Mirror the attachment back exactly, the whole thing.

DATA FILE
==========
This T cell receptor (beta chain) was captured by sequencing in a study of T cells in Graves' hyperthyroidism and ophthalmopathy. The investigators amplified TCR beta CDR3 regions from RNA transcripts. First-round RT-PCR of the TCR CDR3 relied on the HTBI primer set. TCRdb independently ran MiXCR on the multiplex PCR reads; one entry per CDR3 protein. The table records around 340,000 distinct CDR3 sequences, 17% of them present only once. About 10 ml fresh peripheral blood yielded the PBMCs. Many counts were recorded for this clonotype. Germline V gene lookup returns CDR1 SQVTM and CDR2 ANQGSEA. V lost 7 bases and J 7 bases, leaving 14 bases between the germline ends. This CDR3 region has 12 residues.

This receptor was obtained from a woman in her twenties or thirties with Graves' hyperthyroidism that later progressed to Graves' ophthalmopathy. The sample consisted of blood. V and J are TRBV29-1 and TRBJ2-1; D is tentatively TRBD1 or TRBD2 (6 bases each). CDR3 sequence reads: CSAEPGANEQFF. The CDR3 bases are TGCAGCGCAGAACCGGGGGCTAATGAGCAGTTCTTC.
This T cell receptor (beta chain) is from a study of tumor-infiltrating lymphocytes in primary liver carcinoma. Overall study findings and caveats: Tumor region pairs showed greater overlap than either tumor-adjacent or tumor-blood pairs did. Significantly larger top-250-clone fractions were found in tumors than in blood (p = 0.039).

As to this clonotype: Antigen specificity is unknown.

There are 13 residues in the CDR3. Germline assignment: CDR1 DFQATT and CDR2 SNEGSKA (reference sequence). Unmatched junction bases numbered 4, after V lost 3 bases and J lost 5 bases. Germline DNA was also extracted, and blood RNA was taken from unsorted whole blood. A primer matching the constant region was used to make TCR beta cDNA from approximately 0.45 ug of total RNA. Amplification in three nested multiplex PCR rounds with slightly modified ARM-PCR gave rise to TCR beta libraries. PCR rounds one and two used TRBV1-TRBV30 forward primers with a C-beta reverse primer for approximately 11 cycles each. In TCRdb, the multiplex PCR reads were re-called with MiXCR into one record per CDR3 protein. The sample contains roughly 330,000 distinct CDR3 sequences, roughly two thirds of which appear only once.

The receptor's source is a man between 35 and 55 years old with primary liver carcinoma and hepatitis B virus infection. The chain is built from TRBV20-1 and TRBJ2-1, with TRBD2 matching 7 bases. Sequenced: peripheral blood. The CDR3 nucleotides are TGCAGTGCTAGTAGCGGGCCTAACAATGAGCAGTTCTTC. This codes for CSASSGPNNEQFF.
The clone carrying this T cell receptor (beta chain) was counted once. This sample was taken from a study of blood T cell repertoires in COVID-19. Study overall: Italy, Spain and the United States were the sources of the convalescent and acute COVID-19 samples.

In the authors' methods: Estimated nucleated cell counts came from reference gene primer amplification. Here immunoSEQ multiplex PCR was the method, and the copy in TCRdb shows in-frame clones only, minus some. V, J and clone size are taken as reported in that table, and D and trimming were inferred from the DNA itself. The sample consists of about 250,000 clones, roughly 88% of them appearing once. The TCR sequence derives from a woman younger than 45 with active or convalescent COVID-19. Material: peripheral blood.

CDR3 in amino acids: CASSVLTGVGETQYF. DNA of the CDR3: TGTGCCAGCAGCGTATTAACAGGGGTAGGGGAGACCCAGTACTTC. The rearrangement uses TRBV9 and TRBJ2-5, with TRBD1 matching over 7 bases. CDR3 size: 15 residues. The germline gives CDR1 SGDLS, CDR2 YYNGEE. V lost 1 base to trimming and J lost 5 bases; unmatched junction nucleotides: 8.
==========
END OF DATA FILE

This T cell receptor (beta chain) was captured by sequencing in a study of T cells in Graves' hyperthyroidism and ophthalmopathy. The investigators amplified TCR beta CDR3 regions from RNA transcripts. First-round RT-PCR of the TCR CDR3 relied on the HTBI primer set. TCRdb independently ran MiXCR on the multiplex PCR reads; one entry per CDR3 protein. The table records around 340,000 distinct CDR3 sequences, 17% of them present only once. About 10 ml fresh peripheral blood yielded the PBMCs. Many counts were recorded for this clonotype. Germline V gene lookup returns CDR1 SQVTM and CDR2 ANQGSEA. V lost 7 bases and J 7 bases, leaving 14 bases between the germline ends. This CDR3 region has 12 residues.

This receptor was obtained from a woman in her twenties or thirties with Graves' hyperthyroidism that later progressed to Graves' ophthalmopathy. The sample consisted of blood. V and J are TRBV29-1 and TRBJ2-1; D is tentatively TRBD1 or TRBD2 (6 bases each). CDR3 sequence reads: CSAEPGANEQFF. The CDR3 bases are TGCAGCGCAGAACCGGGGGCTAATGAGCAGTTCTTC.
This T cell receptor (beta chain) is from a study of tumor-infiltrating lymphocytes in primary liver carcinoma. Overall study findings and caveats: Tumor region pairs showed greater overlap than either tumor-adjacent or tumor-blood pairs did. Significantly larger top-250-clone fractions were found in tumors than in blood (p = 0.039).

As to this clonotype: Antigen specificity is unknown.

There are 13 residues in the CDR3. Germline assignment: CDR1 DFQATT and CDR2 SNEGSKA (reference sequence). Unmatched junction bases numbered 4, after V lost 3 bases and J lost 5 bases. Germline DNA was also extracted, and blood RNA was taken from unsorted whole blood. A primer matching the constant region was used to make TCR beta cDNA from approximately 0.45 ug of total RNA. Amplification in three nested multiplex PCR rounds with slightly modified ARM-PCR gave rise to TCR beta libraries. PCR rounds one and two used TRBV1-TRBV30 forward primers with a C-beta reverse primer for approximately 11 cycles each. In TCRdb, the multiplex PCR reads were re-called with MiXCR into one record per CDR3 protein. The sample contains roughly 330,000 distinct CDR3 sequences, roughly two thirds of which appear only once.

The receptor's source is a man between 35 and 55 years old with primary liver carcinoma and hepatitis B virus infection. The chain is built from TRBV20-1 and TRBJ2-1, with TRBD2 matching 7 bases. Sequenced: peripheral blood. The CDR3 nucleotides are TGCAGTGCTAGTAGCGGGCCTAACAATGAGCAGTTCTTC. This codes for CSASSGPNNEQFF.
The clone carrying this T cell receptor (beta chain) was counted once. This sample was taken from a study of blood T cell repertoires in COVID-19. Study overall: Italy, Spain and the United States were the sources of the convalescent and acute COVID-19 samples.

In the authors' methods: Estimated nucleated cell counts came from reference gene primer amplification. Here immunoSEQ multiplex PCR was the method, and the copy in TCRdb shows in-frame clones only, minus some. V, J and clone size are taken as reported in that table, and D and trimming were inferred from the DNA itself. The sample consists of about 250,000 clones, roughly 88% of them appearing once. The TCR sequence derives from a woman younger than 45 with active or convalescent COVID-19. Material: peripheral blood.

CDR3 in amino acids: CASSVLTGVGETQYF. DNA of the CDR3: TGTGCCAGCAGCGTATTAACAGGGGTAGGGGAGACCCAGTACTTC. The rearrangement uses TRBV9 and TRBJ2-5, with TRBD1 matching over 7 bases. CDR3 size: 15 residues. The germline gives CDR1 SGDLS, CDR2 YYNGEE. V lost 1 base to trimming and J lost 5 bases; unmatched junction nucleotides: 8.